Canada is celebrated around the world for its values of fairness, self-reliance, and cooperation. These values are deeply rooted in our history and closely connected to our geography, as vast distances and challenging environments long required Canadians, and especially Canadian farmers, to work together, plan carefully, and rely on each other and their communities. It is in keeping with these Canadian values that the practice of Canadian Supply Management arose, and why it still exists today.
Canadian Supply Management is a cooperative, farmer-managed way of ensuring that there is always the right supply of certain perishable products available at a price that is fair and reliable (for consumers and farmers alike) and produced in a way Canadians can be proud of.
With Canadian Supply Management, our farmers work together to ensure that local dairy, egg and poultry production anticipates and meets consumer demand. For consumers, this means there are never shortages of these essential staples that can spark sudden price hikes in-store. It also means there are never gluts and massive, sustained price drops, which can put local family farms out of business and leave Canadian consumers potentially having to buy products of uncertain origin or produced in countries that have different farming practices, regulations and oversight.
Canadian Supply Management is fundamentally a fairer, more collaborative, more Canadian approach to dairy, egg and poultry farming. It is also more sustainable approach than the government bailouts or taxpayer-funded subsidies used by countries with a more cutthroat, “race to the bottom” approach to the business of farming. It’s a homegrown, forward thinking, self-sufficient system that works brilliantly for fresh, perishable commodities grown locally for domestic consumption. And because of Supply Management, we avoid the “boom and bust” cycles that can devastate family farms and undermine rural communities which are such a part of Canadian society.
Canadian Supply Management: it’s a little-celebrated, but vital contribution to our Canadian way of life.
Through quota and allocation, supply management of the broiler chicken industry in Canada balances provincial chicken production with consumption. BCCMB regulates using reporting procedures established in our General Orders. We allocate quota every production period (about 8 weeks) to approximately 325 licensed chicken growers.Supply Management relies on three pillars: import controls, live price controls and production controls.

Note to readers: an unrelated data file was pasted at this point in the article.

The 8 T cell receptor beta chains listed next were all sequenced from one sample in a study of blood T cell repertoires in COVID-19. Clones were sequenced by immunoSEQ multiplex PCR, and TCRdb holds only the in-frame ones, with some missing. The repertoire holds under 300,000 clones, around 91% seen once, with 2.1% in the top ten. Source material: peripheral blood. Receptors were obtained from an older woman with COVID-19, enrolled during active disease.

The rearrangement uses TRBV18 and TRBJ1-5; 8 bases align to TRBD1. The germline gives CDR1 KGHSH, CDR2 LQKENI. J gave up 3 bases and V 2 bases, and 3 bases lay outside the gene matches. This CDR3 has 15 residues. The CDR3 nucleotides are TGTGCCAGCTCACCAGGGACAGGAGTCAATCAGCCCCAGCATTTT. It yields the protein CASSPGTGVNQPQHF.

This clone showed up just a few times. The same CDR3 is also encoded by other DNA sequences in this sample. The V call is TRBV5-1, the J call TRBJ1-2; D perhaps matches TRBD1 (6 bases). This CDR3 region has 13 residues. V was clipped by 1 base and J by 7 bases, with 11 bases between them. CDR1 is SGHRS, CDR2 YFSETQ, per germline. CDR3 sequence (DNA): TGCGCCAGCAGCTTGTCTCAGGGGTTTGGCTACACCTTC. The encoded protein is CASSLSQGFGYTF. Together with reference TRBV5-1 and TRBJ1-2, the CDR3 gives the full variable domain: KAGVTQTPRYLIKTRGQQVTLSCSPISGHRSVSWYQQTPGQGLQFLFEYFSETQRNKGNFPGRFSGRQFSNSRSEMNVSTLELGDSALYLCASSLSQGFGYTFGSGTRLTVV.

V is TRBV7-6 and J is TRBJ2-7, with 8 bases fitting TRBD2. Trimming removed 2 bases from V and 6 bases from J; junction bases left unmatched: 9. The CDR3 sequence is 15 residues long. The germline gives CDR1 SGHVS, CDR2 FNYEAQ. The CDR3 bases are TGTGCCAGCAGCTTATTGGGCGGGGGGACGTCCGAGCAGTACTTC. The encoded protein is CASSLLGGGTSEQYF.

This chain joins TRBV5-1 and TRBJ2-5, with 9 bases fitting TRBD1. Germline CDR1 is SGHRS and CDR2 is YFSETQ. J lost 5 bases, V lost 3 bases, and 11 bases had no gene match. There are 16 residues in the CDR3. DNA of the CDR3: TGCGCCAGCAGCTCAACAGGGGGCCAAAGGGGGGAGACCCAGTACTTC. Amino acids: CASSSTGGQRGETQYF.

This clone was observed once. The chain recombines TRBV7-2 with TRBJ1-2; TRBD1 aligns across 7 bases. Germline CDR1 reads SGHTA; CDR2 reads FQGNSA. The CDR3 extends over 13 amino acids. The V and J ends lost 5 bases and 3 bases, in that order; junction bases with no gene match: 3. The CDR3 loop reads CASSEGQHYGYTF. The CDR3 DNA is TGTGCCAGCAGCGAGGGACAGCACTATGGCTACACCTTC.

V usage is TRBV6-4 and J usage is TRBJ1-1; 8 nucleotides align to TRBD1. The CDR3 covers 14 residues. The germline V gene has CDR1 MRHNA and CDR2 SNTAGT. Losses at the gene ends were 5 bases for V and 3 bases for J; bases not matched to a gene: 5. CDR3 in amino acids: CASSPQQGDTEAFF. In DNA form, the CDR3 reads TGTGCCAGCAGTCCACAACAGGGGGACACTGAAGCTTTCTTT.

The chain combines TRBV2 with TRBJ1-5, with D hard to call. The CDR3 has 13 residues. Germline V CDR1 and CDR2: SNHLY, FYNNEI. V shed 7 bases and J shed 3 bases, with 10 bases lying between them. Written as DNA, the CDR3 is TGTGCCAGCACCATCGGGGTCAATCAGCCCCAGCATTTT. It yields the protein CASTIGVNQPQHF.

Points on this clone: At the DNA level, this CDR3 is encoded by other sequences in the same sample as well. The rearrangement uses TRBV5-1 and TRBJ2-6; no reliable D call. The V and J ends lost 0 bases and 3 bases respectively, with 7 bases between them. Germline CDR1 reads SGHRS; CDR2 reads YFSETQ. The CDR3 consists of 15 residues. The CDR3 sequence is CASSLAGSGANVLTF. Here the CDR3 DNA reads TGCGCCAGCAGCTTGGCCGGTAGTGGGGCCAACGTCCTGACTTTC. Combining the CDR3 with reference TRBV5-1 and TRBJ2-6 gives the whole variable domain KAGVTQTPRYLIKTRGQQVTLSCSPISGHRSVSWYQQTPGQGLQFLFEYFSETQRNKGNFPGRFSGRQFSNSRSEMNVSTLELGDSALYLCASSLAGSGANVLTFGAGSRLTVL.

Chicken Farmers of Canada need to safely predict how much will be imported into the Canada in order to determine how much chicken is needed domestically. This is achieved through the use of tariff rate quotas with effective over-quota tariffs to control imports of chicken products.
Every eight weeks, chicken farmers collectively negotiate a minimum live price with processors. The live price is normally based on the live price in other provinces and the cost of production. This ensures BC chicken farmers receive a fair price without the need for subsidies. Farmers do not set wholesale or retail prices.
Farmers plan their production to provide a steady supply of quality food, preventing sudden price shifts. We use a quota system to ensure there are no surpluses or shortages of chicken. Quota is an amount of chicken, expressed in live weight, which a grower may produce every 8 weeks. On average, each bird produced in BC represents 1.929 kg of live weight quota. The BC Chicken Marketing Board owns all broiler chicken quotas in BC.
Every sixteen weeks farms, processors, further processors and members of the restaurant and food service sector meet to determine market requirements and set national production levels. Once the national production level is set, Chicken Farmers of Canada gives each province an allocation. The BC Chicken Marketing Board allocates this volume among BC quota holders.
In BC we have two types of quota: mainstream and specialty
Mainstream quota includes broilers, roasters and Cornish hens derived from a commercially available broiler chicken stock including Hubbard ISA, Cobb Vantress or Ross Breeders.
Specialty quota includes Asian specialty breeds including Silkie and Taiwanese.
For more information on specialty Asian chicken, please see the specialty Asian page.
Canada’s chicken sector has 2,877 farmers and 185 processors, contributing:
Click here for more details on the economic contribution of Canada’s poultry industry.
Together with dairy and other poultry sectors in BC, supply managed agriculture industries in BC contribute $2.814 Million to GDP, 31.579 jobs and $666 Million in taxes. Click here for more details on the economic contribution of British Columbian’s dairy, egg and poultry industries.
Videos, research articles, and links to a series of information providing detail on management tips on topics such as brooding, feed/water management, flock monitoring and barn environment.